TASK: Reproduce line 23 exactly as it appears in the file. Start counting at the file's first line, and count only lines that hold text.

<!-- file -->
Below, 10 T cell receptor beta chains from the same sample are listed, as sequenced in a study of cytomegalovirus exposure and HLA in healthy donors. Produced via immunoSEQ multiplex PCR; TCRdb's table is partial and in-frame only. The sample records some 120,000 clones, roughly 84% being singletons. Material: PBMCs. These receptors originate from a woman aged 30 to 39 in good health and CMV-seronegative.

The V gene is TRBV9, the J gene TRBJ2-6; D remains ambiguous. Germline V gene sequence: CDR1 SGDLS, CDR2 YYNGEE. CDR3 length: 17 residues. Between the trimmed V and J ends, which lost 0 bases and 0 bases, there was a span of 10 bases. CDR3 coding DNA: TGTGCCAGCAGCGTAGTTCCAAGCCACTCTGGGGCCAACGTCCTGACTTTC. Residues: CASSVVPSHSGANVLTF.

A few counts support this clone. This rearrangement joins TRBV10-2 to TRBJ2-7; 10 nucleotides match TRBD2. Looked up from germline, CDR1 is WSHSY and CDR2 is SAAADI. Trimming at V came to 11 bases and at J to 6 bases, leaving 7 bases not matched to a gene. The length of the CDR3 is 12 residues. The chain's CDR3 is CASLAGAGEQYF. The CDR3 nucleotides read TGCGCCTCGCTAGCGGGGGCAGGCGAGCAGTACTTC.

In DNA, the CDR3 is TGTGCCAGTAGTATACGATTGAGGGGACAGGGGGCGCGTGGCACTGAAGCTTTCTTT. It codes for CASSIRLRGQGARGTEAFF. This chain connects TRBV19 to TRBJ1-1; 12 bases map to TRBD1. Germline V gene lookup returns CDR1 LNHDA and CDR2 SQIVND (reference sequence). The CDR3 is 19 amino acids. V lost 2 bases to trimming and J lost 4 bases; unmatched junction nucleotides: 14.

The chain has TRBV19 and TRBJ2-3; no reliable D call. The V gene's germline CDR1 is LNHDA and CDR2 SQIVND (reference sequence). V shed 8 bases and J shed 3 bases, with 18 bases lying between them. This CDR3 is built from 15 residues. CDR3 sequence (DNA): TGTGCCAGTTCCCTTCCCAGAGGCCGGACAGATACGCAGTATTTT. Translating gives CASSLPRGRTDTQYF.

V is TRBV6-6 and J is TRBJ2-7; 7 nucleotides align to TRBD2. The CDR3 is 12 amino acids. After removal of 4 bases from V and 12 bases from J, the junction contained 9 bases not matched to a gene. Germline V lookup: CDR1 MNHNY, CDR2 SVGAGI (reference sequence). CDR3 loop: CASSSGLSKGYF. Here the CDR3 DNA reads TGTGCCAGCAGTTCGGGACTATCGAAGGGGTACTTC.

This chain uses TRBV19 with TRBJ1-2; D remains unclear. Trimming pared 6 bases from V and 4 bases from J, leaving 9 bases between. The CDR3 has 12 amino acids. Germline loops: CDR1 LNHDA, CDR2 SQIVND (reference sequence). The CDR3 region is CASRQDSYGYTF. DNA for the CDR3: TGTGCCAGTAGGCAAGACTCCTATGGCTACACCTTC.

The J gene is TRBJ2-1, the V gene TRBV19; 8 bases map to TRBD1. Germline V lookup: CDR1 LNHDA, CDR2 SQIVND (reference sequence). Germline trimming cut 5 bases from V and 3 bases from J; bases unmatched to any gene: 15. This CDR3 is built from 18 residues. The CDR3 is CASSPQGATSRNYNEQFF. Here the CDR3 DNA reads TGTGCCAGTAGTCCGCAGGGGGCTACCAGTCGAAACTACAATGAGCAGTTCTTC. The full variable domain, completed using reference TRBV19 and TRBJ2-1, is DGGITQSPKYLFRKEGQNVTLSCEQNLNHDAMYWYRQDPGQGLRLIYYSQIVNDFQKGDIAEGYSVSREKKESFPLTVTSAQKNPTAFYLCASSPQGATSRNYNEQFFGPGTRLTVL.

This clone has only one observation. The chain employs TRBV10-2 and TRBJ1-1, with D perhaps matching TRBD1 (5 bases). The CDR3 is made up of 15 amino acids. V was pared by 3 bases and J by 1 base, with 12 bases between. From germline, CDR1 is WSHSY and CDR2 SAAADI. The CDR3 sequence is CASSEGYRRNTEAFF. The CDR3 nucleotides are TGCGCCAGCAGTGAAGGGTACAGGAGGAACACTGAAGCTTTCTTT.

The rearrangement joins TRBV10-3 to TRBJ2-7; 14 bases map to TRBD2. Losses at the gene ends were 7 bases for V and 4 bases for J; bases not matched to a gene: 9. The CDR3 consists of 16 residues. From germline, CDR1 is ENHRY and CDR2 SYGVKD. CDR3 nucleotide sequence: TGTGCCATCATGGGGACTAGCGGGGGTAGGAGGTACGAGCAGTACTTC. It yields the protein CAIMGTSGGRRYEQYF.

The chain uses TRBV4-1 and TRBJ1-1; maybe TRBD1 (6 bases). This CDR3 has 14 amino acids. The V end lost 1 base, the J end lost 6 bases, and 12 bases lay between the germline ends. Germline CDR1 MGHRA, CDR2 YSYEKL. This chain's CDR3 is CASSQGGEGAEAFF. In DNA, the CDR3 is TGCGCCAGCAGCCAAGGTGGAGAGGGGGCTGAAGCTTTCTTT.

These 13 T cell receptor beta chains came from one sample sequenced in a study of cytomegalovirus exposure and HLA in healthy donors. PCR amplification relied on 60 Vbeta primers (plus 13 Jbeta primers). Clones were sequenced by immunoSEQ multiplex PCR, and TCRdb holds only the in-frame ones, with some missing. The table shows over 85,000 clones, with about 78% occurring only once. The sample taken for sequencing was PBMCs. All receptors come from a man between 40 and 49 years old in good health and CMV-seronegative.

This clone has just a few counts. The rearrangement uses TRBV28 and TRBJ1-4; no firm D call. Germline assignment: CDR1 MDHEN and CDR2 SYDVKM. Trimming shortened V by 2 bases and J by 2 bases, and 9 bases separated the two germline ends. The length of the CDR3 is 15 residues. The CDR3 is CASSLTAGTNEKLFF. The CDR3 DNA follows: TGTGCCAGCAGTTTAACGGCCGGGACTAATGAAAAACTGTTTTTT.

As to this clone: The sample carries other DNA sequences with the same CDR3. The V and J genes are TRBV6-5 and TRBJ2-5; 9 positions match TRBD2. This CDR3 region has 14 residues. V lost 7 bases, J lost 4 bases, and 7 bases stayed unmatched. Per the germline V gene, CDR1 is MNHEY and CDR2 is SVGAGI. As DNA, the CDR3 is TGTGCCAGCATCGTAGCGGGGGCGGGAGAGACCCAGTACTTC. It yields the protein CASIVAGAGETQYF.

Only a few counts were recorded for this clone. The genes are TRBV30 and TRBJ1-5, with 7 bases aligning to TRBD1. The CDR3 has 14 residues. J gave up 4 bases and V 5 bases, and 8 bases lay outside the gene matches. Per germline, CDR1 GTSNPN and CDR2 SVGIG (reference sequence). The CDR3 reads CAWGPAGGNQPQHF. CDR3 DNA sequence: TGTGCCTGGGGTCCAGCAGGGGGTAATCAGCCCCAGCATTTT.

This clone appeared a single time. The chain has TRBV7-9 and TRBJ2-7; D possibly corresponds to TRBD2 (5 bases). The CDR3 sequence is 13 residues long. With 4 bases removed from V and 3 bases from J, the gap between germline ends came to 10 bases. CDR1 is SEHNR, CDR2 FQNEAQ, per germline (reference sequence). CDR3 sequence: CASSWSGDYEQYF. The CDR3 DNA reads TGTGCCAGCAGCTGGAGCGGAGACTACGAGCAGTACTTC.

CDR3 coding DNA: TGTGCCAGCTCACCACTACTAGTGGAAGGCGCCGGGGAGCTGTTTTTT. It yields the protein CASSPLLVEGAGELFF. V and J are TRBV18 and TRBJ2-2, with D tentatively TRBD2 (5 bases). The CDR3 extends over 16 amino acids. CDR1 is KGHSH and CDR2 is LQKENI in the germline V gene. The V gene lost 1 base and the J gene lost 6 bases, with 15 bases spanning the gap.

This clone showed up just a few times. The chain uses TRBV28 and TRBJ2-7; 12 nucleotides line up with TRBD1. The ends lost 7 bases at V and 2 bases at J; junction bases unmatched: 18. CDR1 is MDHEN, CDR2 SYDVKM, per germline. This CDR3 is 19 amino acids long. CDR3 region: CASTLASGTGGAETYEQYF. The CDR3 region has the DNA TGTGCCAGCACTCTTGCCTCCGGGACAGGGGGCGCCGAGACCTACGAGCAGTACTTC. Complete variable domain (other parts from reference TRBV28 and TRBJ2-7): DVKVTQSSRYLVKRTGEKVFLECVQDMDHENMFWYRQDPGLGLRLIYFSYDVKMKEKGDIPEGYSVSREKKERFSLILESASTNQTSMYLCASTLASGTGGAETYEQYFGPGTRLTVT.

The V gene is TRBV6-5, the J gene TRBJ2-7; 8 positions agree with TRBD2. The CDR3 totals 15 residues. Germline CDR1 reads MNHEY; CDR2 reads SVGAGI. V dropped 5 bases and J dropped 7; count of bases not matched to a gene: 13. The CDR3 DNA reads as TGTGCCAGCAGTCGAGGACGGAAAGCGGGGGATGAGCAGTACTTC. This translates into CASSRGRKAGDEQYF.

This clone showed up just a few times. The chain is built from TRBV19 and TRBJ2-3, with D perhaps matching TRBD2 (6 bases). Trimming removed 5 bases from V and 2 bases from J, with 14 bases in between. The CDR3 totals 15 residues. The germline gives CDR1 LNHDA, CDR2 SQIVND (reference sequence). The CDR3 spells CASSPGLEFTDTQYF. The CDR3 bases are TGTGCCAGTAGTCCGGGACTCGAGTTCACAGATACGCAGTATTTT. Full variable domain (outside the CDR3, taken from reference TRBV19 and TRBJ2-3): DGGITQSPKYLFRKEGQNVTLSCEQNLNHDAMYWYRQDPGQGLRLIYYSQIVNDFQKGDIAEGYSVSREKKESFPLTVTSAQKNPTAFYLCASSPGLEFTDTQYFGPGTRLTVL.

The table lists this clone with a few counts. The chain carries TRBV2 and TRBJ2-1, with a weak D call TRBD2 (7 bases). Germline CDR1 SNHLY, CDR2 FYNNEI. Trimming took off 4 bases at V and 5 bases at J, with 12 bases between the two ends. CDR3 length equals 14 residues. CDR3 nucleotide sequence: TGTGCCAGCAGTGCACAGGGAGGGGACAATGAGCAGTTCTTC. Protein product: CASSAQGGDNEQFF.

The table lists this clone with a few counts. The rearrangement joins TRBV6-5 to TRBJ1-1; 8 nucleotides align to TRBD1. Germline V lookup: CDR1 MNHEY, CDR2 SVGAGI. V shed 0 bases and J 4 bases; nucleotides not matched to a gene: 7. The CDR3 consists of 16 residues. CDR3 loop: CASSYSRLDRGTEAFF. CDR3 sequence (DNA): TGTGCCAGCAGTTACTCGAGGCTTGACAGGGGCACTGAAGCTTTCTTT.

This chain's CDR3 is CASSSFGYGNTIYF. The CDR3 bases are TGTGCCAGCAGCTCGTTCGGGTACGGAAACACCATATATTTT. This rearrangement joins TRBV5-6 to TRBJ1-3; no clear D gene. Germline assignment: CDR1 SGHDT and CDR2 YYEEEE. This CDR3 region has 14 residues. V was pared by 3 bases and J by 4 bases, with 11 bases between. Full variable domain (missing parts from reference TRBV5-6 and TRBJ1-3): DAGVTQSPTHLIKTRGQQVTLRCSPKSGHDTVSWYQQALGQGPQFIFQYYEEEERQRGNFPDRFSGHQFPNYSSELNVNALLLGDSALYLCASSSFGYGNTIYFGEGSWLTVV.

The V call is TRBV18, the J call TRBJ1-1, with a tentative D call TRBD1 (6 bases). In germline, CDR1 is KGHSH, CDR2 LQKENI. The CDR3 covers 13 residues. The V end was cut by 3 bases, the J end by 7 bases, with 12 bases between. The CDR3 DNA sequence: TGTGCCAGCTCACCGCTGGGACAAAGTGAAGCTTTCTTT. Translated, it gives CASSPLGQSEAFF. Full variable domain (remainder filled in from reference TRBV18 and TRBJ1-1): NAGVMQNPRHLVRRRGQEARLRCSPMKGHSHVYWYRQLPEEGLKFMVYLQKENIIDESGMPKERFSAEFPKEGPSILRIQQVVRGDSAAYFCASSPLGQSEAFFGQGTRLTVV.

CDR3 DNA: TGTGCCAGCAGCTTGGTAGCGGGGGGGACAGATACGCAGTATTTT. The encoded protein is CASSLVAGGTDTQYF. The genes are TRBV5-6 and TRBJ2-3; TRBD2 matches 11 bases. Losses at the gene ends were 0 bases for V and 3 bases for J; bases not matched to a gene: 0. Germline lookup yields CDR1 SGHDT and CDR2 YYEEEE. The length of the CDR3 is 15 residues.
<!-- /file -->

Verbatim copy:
This chain's CDR3 is CASSSFGYGNTIYF. The CDR3 bases are TGTGCCAGCAGCTCGTTCGGGTACGGAAACACCATATATTTT. This rearrangement joins TRBV5-6 to TRBJ1-3; no clear D gene. Germline assignment: CDR1 SGHDT and CDR2 YYEEEE. This CDR3 region has 14 residues. V was pared by 3 bases and J by 4 bases, with 11 bases between. Full variable domain (missing parts from reference TRBV5-6 and TRBJ1-3): DAGVTQSPTHLIKTRGQQVTLRCSPKSGHDTVSWYQQALGQGPQFIFQYYEEEERQRGNFPDRFSGHQFPNYSSELNVNALLLGDSALYLCASSSFGYGNTIYFGEGSWLTVV.